Most sporting activity takes place upright or moving. Teenagers spend most of their days sitting down. Lifting weights while sitting or lying down removes the need to brace and support and control. Sitting down is ideal for isolating muscles and getting bigger. High School athletes need to brace and control their body, which is essential when playing a sport. Teenage athletes should be looking to connect and synchronize different parts of their bodies when lifting weights. Standing while lifting weights will allow you to work your target muscles and several other muscles throughout your body, including your back, core, hips, and legs. Standing will also improve your overall balance and stability. Teenage athletes should be looking to connect and synchronize different parts of their bodies when lifting weights.
This article will explain why and give examples of exercises that help achieve athleticism.
Why Do We Lift Weights?
There are many reasons why people lift weights: to get bigger muscles, to rehabilitate from injury, to compete, to look better, to socialize, to work off some frustration. These are valid and provide many people with healthy, enjoyable lives.
For these people, exercises that isolate body parts and use machines or benches to help lift more weight are common and useful to help them achieve their goals. The biceps curl is an example of an isolated movement. It has one job, and it does it well: make the biceps stronger. Many gym instructor courses teach these exercises, and physical education students learn how to do them as they know which muscles perform each action. The triceps are responsible for straightening the arm, so the students are asked to perform the triceps extension exercise.
So far, so good.
But, what about people who are lifting weights to get better at their sport? Do the normal exercises help prepare you for multi-directional movement at speed and often with an opponent trying to stop you from getting to the ball first?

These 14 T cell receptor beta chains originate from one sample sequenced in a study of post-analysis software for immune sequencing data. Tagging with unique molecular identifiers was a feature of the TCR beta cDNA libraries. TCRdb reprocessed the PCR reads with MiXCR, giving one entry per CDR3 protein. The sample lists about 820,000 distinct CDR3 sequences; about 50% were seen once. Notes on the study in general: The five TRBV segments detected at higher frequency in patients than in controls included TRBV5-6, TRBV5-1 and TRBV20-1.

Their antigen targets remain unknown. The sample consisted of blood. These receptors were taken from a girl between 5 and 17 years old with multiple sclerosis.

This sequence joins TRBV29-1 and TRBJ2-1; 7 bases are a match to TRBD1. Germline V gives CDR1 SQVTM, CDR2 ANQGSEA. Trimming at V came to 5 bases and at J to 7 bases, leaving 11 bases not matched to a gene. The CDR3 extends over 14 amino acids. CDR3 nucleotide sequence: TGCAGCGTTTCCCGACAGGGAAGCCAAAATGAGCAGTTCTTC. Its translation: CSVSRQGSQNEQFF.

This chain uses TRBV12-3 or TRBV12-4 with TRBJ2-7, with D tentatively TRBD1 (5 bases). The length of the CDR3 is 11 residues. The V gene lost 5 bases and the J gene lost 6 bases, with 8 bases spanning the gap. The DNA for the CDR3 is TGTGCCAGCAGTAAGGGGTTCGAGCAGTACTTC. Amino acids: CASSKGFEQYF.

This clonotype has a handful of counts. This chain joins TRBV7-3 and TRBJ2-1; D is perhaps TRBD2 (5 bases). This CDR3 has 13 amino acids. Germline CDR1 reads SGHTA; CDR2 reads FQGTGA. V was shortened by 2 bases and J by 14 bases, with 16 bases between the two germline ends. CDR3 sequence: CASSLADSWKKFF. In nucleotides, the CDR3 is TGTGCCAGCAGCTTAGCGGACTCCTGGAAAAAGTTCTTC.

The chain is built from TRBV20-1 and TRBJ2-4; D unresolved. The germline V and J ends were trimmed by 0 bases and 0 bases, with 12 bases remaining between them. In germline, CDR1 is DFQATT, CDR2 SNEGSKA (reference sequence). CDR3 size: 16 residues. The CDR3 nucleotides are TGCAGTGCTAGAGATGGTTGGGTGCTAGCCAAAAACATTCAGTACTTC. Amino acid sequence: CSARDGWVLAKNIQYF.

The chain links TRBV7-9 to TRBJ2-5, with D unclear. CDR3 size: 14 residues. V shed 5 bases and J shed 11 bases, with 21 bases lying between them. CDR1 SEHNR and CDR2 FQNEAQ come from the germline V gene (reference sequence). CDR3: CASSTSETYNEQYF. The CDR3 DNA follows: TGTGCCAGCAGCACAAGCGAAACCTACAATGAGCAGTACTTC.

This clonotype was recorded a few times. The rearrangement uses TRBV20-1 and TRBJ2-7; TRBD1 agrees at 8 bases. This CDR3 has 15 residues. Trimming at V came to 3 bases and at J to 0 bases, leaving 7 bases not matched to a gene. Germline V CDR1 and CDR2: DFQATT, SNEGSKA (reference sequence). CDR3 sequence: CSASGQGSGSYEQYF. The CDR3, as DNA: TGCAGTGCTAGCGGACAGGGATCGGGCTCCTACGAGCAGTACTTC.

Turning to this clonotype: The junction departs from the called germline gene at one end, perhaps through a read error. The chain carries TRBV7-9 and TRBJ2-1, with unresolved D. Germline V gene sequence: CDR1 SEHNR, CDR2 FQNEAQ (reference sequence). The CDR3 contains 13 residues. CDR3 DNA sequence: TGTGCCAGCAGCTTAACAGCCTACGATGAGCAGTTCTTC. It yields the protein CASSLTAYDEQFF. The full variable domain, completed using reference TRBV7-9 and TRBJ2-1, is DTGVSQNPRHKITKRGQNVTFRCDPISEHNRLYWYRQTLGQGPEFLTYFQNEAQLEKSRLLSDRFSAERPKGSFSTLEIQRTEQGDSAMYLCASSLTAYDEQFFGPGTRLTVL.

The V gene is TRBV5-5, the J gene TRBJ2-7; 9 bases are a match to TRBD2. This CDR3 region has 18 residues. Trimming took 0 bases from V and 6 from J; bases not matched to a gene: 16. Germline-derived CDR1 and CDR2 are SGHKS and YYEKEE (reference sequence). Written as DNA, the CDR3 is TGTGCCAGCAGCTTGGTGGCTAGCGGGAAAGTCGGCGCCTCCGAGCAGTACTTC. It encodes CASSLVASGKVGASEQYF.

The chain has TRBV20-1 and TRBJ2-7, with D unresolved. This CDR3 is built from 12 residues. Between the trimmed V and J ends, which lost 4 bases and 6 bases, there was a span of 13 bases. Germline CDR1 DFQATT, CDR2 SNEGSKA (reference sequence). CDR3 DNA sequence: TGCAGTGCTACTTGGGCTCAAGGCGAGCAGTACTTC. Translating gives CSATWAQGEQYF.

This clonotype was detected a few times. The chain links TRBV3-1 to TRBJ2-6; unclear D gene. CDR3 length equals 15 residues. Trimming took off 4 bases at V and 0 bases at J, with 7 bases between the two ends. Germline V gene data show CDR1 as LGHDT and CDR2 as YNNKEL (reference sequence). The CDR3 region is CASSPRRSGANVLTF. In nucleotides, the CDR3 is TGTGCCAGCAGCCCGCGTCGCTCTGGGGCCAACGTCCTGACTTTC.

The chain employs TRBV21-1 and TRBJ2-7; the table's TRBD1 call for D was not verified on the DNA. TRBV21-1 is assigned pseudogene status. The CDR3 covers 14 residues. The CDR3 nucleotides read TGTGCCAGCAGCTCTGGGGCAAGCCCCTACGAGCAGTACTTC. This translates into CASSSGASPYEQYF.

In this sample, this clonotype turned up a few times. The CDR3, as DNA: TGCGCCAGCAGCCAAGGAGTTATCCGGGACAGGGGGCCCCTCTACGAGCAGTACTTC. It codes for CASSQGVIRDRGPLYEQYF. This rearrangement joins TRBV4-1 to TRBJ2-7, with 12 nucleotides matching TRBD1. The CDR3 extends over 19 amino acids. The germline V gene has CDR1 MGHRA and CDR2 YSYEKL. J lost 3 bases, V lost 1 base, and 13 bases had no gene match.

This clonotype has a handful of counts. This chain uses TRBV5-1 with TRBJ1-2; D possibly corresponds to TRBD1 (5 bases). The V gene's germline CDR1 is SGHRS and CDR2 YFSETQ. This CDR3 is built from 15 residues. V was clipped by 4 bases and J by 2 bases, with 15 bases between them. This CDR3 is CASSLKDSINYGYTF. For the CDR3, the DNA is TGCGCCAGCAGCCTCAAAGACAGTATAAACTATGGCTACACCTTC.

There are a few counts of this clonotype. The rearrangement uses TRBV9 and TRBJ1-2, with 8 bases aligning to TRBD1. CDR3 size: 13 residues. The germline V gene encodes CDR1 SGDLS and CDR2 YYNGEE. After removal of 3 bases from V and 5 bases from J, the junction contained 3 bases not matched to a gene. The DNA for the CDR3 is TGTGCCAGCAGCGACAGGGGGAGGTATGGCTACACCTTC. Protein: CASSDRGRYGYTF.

Maybe. If you start from a very low strength base or return from injury, working individual muscle groups will strengthen your muscles and tendons and build some mass. This will help you cope with the stress of training in your sport.
Coordination Is A Good Thing
However, if you are a fit and healthy teenager, why not use exercises that link body parts and are performed standing up?
Sitting or lying down when doing arm exercises removes the need for the legs and trunk to brace and control the body: the bench or machine is doing that for you. Yet, the legs and trunk need to brace and control the body when you use your arms in sport.
Muscles do not work in isolation: the biceps and triceps work together when throwing a ball or swinging a baseball bat. One shortens, and the other lengthens. Powerful hitters and throwers use their legs and trunk muscles together to generate power. The arms are the conduit rather than the catalyst. Training each component separately is unlikely to improve the coordination necessary to generate applicable force.
An easy way to demonstrate this is to throw a ball as far as you can with your best arm. Then do the same with your other arm. There will be a big difference in distance covered (except for young children who have yet to develop throwing technique). And yet that distance can not be explained by a difference in strength between left and right. The difference is from the coordination of the muscles that is greater than the sum of its parts.
This video shows a sequence of standing dumbbell exercises that I used when working with teenage golfers.
Golf Dumbbell Exercises
Golf is a standing-up sport and requires the coordination of legs, trunk rotation, and arm swing to control the speed and path of the golf club.
Athletes can bench press a lot more than they can press standing up. It is even harder to lift heavy weights when standing on one leg. Standing on one leg requires balance and control. This inability to ‘lift heavy’ when stood up is sometimes perceived as bad. But do teenage athletes need to ‘lift heavy’?
In this warm-up sequence, you can see how a single dumbbell combined with movement can be used.
Lunge n’ Press
Younger athletes can use a water bottle and progress from there.
Doing exercises that require balance, control, bracing and coordination automatically reduces the weight you can lift. It does not mean that you become less strong.
It means that we have to change how we think about ‘strong.’
18-year-old Emma Raducanu won the U.S. Open by hitting tennis balls fast and accurately while standing up and moving. She hits tennis balls harder than older men who lift more weights in the gym but don’t play tennis. Most of us would not get a racquet on the ball if we faced her on the court. She has tennis power.
Combing leg and arm movements when lifting weights does require technique, skill, and coordination. But so does sport.
So stand up!